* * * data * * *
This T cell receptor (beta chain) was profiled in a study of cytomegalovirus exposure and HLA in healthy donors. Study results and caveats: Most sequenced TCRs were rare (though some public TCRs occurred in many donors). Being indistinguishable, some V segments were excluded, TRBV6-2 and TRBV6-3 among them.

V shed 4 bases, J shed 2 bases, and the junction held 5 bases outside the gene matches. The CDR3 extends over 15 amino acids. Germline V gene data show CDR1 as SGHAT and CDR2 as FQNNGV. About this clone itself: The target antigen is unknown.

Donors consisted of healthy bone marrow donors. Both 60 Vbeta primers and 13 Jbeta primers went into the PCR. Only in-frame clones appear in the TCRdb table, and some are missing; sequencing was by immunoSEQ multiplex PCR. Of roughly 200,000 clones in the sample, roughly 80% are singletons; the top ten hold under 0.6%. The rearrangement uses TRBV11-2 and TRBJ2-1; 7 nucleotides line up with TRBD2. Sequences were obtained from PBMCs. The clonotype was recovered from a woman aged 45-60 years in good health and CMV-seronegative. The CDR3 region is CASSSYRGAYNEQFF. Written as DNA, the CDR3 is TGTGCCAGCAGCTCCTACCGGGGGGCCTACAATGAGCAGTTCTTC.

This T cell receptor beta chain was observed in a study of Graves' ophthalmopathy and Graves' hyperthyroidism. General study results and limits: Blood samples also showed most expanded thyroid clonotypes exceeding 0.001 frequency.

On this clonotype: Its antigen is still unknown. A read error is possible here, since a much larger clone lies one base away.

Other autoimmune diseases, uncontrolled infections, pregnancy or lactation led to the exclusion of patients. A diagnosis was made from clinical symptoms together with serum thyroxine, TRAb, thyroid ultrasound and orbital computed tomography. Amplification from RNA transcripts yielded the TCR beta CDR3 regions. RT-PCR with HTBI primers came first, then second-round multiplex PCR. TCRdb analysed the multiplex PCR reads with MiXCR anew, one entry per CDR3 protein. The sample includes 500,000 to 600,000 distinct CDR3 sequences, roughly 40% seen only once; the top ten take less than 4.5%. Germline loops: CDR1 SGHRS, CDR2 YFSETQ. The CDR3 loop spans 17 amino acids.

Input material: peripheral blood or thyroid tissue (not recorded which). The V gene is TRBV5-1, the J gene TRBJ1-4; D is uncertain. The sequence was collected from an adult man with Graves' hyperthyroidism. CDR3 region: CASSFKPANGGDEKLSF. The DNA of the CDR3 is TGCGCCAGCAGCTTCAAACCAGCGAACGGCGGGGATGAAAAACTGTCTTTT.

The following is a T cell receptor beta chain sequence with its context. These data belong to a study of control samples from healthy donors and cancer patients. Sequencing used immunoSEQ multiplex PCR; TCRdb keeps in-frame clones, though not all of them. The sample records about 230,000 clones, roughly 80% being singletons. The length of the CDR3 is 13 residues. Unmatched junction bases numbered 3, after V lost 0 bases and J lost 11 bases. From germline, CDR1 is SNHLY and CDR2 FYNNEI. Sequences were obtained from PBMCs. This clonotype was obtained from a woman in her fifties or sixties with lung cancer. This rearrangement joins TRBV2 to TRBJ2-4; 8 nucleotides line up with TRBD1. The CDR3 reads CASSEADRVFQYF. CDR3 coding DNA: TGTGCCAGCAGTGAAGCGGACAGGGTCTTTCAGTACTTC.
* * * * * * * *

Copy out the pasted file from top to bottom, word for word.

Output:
This T cell receptor (beta chain) was profiled in a study of cytomegalovirus exposure and HLA in healthy donors. Study results and caveats: Most sequenced TCRs were rare (though some public TCRs occurred in many donors). Being indistinguishable, some V segments were excluded, TRBV6-2 and TRBV6-3 among them.

V shed 4 bases, J shed 2 bases, and the junction held 5 bases outside the gene matches. The CDR3 extends over 15 amino acids. Germline V gene data show CDR1 as SGHAT and CDR2 as FQNNGV. About this clone itself: The target antigen is unknown.

Donors consisted of healthy bone marrow donors. Both 60 Vbeta primers and 13 Jbeta primers went into the PCR. Only in-frame clones appear in the TCRdb table, and some are missing; sequencing was by immunoSEQ multiplex PCR. Of roughly 200,000 clones in the sample, roughly 80% are singletons; the top ten hold under 0.6%. The rearrangement uses TRBV11-2 and TRBJ2-1; 7 nucleotides line up with TRBD2. Sequences were obtained from PBMCs. The clonotype was recovered from a woman aged 45-60 years in good health and CMV-seronegative. The CDR3 region is CASSSYRGAYNEQFF. Written as DNA, the CDR3 is TGTGCCAGCAGCTCCTACCGGGGGGCCTACAATGAGCAGTTCTTC.

This T cell receptor beta chain was observed in a study of Graves' ophthalmopathy and Graves' hyperthyroidism. General study results and limits: Blood samples also showed most expanded thyroid clonotypes exceeding 0.001 frequency.

On this clonotype: Its antigen is still unknown. A read error is possible here, since a much larger clone lies one base away.

Other autoimmune diseases, uncontrolled infections, pregnancy or lactation led to the exclusion of patients. A diagnosis was made from clinical symptoms together with serum thyroxine, TRAb, thyroid ultrasound and orbital computed tomography. Amplification from RNA transcripts yielded the TCR beta CDR3 regions. RT-PCR with HTBI primers came first, then second-round multiplex PCR. TCRdb analysed the multiplex PCR reads with MiXCR anew, one entry per CDR3 protein. The sample includes 500,000 to 600,000 distinct CDR3 sequences, roughly 40% seen only once; the top ten take less than 4.5%. Germline loops: CDR1 SGHRS, CDR2 YFSETQ. The CDR3 loop spans 17 amino acids.

Input material: peripheral blood or thyroid tissue (not recorded which). The V gene is TRBV5-1, the J gene TRBJ1-4; D is uncertain. The sequence was collected from an adult man with Graves' hyperthyroidism. CDR3 region: CASSFKPANGGDEKLSF. The DNA of the CDR3 is TGCGCCAGCAGCTTCAAACCAGCGAACGGCGGGGATGAAAAACTGTCTTTT.

The following is a T cell receptor beta chain sequence with its context. These data belong to a study of control samples from healthy donors and cancer patients. Sequencing used immunoSEQ multiplex PCR; TCRdb keeps in-frame clones, though not all of them. The sample records about 230,000 clones, roughly 80% being singletons. The length of the CDR3 is 13 residues. Unmatched junction bases numbered 3, after V lost 0 bases and J lost 11 bases. From germline, CDR1 is SNHLY and CDR2 FYNNEI. Sequences were obtained from PBMCs. This clonotype was obtained from a woman in her fifties or sixties with lung cancer. This rearrangement joins TRBV2 to TRBJ2-4; 8 nucleotides line up with TRBD1. The CDR3 reads CASSEADRVFQYF. CDR3 coding DNA: TGTGCCAGCAGTGAAGCGGACAGGGTCTTTCAGTACTTC.